Confehr: Weightless sensation recalled with B-17
Sam Chambliss asked if I'd ever felt weightless.
America's space program had caught up with the Russians - passed them actually at that time - so I thought I knew what he was asking.
I was wrong.
Sam was an adult helping my church youth group. He was also the tow pilot for a soaring club of glider pilots at the county airport in the late '60s. And he was a commercial artist producing magazine and newspaper advertisements.
He took me flying when he towed gliders. After dropping the towrope, he took us up as high as the plane could go, leveled off and eased back on the throttle so the plane stalled. That's when forward motion is too slow to create lift over the wings and the plane falls.
Momentarily, you feel weightless before the weight of the motor pulls the aircraft down forward. Air speed then creates lift and the plane rights itself, giving the pilot time to restart or gun the engine, or bail out.
It was an experience to remember while crawling through the "Yankee Lady" B-17 bomber that was at Lewisburg's Ellington Airport on Monday.
The "Flying Fortress" is perceived as a big plane, but when you're inside, it's clear the aircraft was designed for the job of raining death and destruction, as well as protecting the delivery system.
Machine gun bullets were delivered automatically. Gun turrets swiveled under a cogged wheel almost as wide as the fuselage.
There's a narrow catwalk through a bomb bay that seems too small for bombs of any impact, which, of course, isn't so.
In aviation, some things are not as they seem.
Talented pilots, Sam said, could: stall a plane; place a pencil in the air behind the windshield; and make it seem to float as it fell as fast as the plane.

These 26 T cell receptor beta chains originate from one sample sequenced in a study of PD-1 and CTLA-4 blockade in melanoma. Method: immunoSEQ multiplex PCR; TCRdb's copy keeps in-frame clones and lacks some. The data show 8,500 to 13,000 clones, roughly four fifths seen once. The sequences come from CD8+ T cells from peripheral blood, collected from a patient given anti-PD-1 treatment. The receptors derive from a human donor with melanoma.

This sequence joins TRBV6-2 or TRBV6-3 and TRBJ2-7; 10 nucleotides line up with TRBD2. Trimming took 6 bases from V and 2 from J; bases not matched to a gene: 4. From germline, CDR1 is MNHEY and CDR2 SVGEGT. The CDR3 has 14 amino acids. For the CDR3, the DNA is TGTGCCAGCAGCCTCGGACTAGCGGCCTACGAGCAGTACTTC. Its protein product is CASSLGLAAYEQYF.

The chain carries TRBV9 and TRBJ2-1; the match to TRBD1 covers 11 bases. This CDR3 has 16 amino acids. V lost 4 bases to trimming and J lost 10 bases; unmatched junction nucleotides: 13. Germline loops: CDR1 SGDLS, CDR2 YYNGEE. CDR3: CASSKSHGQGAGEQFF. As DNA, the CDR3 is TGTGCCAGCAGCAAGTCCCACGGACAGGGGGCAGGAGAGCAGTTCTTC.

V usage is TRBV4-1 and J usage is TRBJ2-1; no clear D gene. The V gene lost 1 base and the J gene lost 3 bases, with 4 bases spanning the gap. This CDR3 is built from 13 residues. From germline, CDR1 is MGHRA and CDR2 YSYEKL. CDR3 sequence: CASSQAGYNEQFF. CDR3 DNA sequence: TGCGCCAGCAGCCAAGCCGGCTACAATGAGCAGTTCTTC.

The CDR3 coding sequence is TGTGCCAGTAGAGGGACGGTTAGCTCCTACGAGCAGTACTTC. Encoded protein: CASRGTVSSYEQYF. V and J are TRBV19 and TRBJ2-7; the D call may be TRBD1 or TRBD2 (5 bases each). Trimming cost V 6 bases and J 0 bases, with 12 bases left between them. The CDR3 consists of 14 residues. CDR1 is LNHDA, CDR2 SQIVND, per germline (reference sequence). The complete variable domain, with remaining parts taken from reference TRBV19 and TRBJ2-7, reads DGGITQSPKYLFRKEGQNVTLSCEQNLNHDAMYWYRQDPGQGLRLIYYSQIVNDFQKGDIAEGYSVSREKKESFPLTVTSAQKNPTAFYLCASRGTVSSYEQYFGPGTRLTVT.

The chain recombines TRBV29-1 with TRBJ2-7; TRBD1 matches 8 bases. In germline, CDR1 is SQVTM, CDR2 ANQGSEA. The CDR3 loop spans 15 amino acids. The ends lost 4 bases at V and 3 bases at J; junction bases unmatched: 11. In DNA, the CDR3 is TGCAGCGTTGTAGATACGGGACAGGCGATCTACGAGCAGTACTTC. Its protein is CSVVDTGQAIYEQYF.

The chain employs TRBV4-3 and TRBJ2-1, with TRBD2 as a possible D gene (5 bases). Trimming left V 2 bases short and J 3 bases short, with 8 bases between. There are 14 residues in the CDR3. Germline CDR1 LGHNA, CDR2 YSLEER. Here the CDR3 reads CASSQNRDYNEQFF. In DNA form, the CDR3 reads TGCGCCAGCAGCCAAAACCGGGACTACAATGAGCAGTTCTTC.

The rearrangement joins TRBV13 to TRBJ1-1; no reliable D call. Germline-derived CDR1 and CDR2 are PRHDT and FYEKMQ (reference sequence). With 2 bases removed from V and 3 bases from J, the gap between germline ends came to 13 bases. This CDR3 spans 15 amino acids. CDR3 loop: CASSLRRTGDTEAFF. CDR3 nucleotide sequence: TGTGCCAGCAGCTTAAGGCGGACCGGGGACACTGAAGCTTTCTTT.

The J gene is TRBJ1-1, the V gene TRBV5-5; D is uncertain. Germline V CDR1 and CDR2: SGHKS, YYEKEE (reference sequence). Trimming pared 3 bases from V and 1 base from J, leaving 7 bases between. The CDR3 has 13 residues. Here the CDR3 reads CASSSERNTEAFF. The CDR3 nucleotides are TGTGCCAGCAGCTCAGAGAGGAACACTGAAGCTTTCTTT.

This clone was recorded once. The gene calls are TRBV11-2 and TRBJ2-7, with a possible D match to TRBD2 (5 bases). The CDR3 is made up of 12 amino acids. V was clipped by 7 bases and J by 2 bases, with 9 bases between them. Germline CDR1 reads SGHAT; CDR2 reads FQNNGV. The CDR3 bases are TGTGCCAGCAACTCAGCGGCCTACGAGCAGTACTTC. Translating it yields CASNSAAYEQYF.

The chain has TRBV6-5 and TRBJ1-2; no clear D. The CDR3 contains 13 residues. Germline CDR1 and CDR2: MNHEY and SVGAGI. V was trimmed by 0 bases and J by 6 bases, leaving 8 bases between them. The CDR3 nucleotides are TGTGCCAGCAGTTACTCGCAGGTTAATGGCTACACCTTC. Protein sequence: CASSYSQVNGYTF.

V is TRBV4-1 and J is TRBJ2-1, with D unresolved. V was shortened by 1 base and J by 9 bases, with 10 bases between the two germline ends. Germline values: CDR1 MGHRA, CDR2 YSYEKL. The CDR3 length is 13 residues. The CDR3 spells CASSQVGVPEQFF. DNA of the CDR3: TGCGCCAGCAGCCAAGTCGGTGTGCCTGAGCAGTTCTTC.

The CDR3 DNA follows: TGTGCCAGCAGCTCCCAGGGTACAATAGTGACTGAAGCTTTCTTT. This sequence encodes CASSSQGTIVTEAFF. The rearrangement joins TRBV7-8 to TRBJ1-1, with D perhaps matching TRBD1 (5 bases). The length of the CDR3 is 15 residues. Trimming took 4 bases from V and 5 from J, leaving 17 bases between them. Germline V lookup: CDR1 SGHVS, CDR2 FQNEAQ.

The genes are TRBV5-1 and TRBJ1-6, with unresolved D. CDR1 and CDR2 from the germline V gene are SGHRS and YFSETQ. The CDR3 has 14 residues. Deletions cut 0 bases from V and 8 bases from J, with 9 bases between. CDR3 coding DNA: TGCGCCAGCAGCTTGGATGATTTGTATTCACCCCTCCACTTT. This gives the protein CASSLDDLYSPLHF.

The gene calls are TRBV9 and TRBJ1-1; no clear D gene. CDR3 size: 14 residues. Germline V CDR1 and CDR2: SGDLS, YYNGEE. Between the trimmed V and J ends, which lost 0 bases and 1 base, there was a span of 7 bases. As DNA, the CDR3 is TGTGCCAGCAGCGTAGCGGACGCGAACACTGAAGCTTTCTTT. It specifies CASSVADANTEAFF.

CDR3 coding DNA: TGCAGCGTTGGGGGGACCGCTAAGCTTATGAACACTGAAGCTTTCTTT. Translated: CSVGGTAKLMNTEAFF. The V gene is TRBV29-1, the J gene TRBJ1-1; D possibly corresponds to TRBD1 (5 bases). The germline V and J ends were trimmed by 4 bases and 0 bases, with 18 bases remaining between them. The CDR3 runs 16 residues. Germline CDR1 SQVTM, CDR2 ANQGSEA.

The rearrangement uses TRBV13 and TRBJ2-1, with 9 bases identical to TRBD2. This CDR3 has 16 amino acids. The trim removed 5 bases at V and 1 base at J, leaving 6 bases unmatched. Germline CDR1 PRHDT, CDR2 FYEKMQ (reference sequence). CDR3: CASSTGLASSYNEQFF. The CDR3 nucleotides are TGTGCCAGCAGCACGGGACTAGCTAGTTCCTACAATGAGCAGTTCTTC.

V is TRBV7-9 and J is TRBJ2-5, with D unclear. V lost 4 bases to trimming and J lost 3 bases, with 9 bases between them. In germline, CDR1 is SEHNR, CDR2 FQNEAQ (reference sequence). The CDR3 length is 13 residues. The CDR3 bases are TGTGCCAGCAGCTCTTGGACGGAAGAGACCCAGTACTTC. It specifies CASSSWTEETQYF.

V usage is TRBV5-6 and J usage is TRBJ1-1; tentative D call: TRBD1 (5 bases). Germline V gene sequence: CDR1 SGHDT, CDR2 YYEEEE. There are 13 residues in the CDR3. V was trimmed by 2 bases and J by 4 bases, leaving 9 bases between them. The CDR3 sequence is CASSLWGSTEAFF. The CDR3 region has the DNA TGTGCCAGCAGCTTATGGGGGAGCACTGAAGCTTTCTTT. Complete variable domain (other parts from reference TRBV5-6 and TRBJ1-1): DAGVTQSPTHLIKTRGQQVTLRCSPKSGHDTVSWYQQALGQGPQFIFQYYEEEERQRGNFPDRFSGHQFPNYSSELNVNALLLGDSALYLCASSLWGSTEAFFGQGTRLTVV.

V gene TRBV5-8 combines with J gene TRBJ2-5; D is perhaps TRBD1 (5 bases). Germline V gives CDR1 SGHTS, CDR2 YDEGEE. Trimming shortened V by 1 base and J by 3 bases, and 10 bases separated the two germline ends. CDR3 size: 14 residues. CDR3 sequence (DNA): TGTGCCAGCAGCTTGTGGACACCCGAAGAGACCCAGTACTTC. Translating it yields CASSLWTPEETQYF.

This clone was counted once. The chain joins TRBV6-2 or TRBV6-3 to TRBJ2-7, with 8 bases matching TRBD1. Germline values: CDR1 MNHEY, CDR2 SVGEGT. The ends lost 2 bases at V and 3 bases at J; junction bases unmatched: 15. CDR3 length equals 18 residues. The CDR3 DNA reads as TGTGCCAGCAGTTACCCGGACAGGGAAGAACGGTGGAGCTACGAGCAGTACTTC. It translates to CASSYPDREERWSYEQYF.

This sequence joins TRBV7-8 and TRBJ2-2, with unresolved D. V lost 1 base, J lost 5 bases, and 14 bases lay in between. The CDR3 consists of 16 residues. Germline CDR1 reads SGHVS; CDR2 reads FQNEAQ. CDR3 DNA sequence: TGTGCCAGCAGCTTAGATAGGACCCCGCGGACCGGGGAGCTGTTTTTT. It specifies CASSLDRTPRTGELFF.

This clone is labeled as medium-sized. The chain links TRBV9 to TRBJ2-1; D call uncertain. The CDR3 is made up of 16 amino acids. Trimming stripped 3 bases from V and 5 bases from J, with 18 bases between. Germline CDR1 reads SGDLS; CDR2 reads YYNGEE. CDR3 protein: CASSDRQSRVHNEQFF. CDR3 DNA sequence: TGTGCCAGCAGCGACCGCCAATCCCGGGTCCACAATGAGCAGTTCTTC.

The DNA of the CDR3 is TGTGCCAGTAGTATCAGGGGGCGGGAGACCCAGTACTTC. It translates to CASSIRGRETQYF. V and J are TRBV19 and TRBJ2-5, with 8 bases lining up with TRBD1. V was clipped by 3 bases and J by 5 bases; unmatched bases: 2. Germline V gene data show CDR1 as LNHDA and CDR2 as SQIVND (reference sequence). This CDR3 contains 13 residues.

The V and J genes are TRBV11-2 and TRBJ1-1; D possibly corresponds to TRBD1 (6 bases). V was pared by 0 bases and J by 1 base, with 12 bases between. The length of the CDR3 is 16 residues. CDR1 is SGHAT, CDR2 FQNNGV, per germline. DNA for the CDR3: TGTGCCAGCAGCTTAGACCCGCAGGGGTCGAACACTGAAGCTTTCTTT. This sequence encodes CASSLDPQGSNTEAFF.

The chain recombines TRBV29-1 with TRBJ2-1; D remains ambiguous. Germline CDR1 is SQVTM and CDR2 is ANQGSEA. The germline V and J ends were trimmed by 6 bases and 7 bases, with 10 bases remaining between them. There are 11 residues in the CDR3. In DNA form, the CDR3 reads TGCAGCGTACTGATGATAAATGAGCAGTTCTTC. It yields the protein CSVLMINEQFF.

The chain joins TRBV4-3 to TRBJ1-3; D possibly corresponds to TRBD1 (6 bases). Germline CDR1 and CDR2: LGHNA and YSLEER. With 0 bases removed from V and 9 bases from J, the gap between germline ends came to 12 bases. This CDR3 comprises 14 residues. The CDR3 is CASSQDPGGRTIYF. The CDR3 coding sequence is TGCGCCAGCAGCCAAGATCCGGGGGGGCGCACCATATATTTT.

Flying for fun is one thing. Flying in war is another. Other visitors at the B-17 realized that on Monday.
Now, we'll point out that tomorrow more than 750 members of the Air National Guard's 118th Airlift Wing will be honored for their service at a "Hometown Heroes" award ceremony at Berry Field Air National Guard Base in Nashville.
Since the attacks on Sept. 11, 2001, over 20,000 Tennessee National Guardsmen have been deployed for the war on terrorism, according to Nate Crawford, spokesman for our state's Guard. Tomorrow's program recognizes Airmen for more than 30 consecutive days in Operations Noble Eagle, Enduring Freedom and Iraqi Freedom and contingency operations.
The Guard's planes are so different from B-17s. You can stand up in some of the Guard's planes.
Some of the Guard's planes' equipment is like what Sam advertised. For an institutional ad, he used cubist art to evoke the image of tiny electrical circuitry used in a device that was - and still is for the most part - illegal to use, manufacture and sell. Plans for electronic eavesdropping equipment, however, may be printed and sold, under the First Amendment.
Ain't America great?